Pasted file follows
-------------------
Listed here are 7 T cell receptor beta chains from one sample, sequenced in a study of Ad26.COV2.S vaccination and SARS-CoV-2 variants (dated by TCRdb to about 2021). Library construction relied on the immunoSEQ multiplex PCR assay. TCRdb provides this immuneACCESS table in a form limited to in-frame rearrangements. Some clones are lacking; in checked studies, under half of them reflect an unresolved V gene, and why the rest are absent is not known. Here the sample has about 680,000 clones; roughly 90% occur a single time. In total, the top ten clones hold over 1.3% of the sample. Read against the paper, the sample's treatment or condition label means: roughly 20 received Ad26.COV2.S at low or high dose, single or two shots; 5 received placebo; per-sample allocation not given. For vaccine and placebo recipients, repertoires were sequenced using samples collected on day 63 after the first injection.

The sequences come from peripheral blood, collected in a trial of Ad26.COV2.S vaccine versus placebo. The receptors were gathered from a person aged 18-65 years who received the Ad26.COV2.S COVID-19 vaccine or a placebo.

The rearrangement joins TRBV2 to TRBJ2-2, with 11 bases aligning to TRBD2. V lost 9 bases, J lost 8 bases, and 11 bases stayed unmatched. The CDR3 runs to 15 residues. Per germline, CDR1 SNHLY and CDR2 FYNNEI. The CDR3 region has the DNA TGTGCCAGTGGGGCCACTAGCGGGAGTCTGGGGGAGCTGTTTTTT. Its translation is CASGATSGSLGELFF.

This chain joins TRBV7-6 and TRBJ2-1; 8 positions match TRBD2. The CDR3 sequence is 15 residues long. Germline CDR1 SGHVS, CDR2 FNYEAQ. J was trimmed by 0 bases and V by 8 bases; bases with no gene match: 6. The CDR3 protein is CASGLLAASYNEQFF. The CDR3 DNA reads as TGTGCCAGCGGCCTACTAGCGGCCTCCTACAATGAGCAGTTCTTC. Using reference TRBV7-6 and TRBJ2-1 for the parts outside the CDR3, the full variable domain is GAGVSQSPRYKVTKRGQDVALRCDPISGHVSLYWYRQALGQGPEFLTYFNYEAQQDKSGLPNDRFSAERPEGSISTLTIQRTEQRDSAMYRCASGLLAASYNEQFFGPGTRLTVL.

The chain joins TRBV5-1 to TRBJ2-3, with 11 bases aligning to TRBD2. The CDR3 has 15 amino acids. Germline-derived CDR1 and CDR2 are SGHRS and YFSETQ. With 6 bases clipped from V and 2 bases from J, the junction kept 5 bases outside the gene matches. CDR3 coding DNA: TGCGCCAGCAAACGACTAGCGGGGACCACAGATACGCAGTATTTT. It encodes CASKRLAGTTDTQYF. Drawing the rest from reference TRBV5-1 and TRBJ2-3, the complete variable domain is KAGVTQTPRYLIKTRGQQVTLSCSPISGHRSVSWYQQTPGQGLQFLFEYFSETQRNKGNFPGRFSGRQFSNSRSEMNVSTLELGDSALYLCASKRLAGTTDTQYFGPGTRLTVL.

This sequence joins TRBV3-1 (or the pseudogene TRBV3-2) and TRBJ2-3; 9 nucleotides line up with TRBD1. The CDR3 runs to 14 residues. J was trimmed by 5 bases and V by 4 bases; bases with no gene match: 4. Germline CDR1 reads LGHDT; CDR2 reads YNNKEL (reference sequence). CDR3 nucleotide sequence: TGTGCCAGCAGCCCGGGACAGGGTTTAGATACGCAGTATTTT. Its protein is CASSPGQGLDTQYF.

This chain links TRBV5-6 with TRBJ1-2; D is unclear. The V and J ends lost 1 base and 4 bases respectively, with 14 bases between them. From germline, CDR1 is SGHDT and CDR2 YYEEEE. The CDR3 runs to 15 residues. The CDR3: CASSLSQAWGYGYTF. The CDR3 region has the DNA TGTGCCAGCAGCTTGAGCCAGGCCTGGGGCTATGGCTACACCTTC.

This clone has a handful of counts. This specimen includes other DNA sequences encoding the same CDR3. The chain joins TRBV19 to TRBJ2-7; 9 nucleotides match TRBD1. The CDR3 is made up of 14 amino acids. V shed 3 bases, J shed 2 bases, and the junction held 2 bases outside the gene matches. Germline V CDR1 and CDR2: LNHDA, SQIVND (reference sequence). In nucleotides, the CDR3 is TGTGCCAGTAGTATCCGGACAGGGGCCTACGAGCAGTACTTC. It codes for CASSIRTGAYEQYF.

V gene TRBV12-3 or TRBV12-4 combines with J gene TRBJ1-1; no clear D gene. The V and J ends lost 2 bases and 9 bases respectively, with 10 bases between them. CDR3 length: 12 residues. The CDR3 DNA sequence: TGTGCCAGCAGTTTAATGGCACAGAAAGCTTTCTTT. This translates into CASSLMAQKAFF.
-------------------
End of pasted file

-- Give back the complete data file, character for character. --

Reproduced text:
Listed here are 7 T cell receptor beta chains from one sample, sequenced in a study of Ad26.COV2.S vaccination and SARS-CoV-2 variants (dated by TCRdb to about 2021). Library construction relied on the immunoSEQ multiplex PCR assay. TCRdb provides this immuneACCESS table in a form limited to in-frame rearrangements. Some clones are lacking; in checked studies, under half of them reflect an unresolved V gene, and why the rest are absent is not known. Here the sample has about 680,000 clones; roughly 90% occur a single time. In total, the top ten clones hold over 1.3% of the sample. Read against the paper, the sample's treatment or condition label means: roughly 20 received Ad26.COV2.S at low or high dose, single or two shots; 5 received placebo; per-sample allocation not given. For vaccine and placebo recipients, repertoires were sequenced using samples collected on day 63 after the first injection.

The sequences come from peripheral blood, collected in a trial of Ad26.COV2.S vaccine versus placebo. The receptors were gathered from a person aged 18-65 years who received the Ad26.COV2.S COVID-19 vaccine or a placebo.

The rearrangement joins TRBV2 to TRBJ2-2, with 11 bases aligning to TRBD2. V lost 9 bases, J lost 8 bases, and 11 bases stayed unmatched. The CDR3 runs to 15 residues. Per germline, CDR1 SNHLY and CDR2 FYNNEI. The CDR3 region has the DNA TGTGCCAGTGGGGCCACTAGCGGGAGTCTGGGGGAGCTGTTTTTT. Its translation is CASGATSGSLGELFF.

This chain joins TRBV7-6 and TRBJ2-1; 8 positions match TRBD2. The CDR3 sequence is 15 residues long. Germline CDR1 SGHVS, CDR2 FNYEAQ. J was trimmed by 0 bases and V by 8 bases; bases with no gene match: 6. The CDR3 protein is CASGLLAASYNEQFF. The CDR3 DNA reads as TGTGCCAGCGGCCTACTAGCGGCCTCCTACAATGAGCAGTTCTTC. Using reference TRBV7-6 and TRBJ2-1 for the parts outside the CDR3, the full variable domain is GAGVSQSPRYKVTKRGQDVALRCDPISGHVSLYWYRQALGQGPEFLTYFNYEAQQDKSGLPNDRFSAERPEGSISTLTIQRTEQRDSAMYRCASGLLAASYNEQFFGPGTRLTVL.

The chain joins TRBV5-1 to TRBJ2-3, with 11 bases aligning to TRBD2. The CDR3 has 15 amino acids. Germline-derived CDR1 and CDR2 are SGHRS and YFSETQ. With 6 bases clipped from V and 2 bases from J, the junction kept 5 bases outside the gene matches. CDR3 coding DNA: TGCGCCAGCAAACGACTAGCGGGGACCACAGATACGCAGTATTTT. It encodes CASKRLAGTTDTQYF. Drawing the rest from reference TRBV5-1 and TRBJ2-3, the complete variable domain is KAGVTQTPRYLIKTRGQQVTLSCSPISGHRSVSWYQQTPGQGLQFLFEYFSETQRNKGNFPGRFSGRQFSNSRSEMNVSTLELGDSALYLCASKRLAGTTDTQYFGPGTRLTVL.

This sequence joins TRBV3-1 (or the pseudogene TRBV3-2) and TRBJ2-3; 9 nucleotides line up with TRBD1. The CDR3 runs to 14 residues. J was trimmed by 5 bases and V by 4 bases; bases with no gene match: 4. Germline CDR1 reads LGHDT; CDR2 reads YNNKEL (reference sequence). CDR3 nucleotide sequence: TGTGCCAGCAGCCCGGGACAGGGTTTAGATACGCAGTATTTT. Its protein is CASSPGQGLDTQYF.

This chain links TRBV5-6 with TRBJ1-2; D is unclear. The V and J ends lost 1 base and 4 bases respectively, with 14 bases between them. From germline, CDR1 is SGHDT and CDR2 YYEEEE. The CDR3 runs to 15 residues. The CDR3: CASSLSQAWGYGYTF. The CDR3 region has the DNA TGTGCCAGCAGCTTGAGCCAGGCCTGGGGCTATGGCTACACCTTC.

This clone has a handful of counts. This specimen includes other DNA sequences encoding the same CDR3. The chain joins TRBV19 to TRBJ2-7; 9 nucleotides match TRBD1. The CDR3 is made up of 14 amino acids. V shed 3 bases, J shed 2 bases, and the junction held 2 bases outside the gene matches. Germline V CDR1 and CDR2: LNHDA, SQIVND (reference sequence). In nucleotides, the CDR3 is TGTGCCAGTAGTATCCGGACAGGGGCCTACGAGCAGTACTTC. It codes for CASSIRTGAYEQYF.

V gene TRBV12-3 or TRBV12-4 combines with J gene TRBJ1-1; no clear D gene. The V and J ends lost 2 bases and 9 bases respectively, with 10 bases between them. CDR3 length: 12 residues. The CDR3 DNA sequence: TGTGCCAGCAGTTTAATGGCACAGAAAGCTTTCTTT. This translates into CASSLMAQKAFF.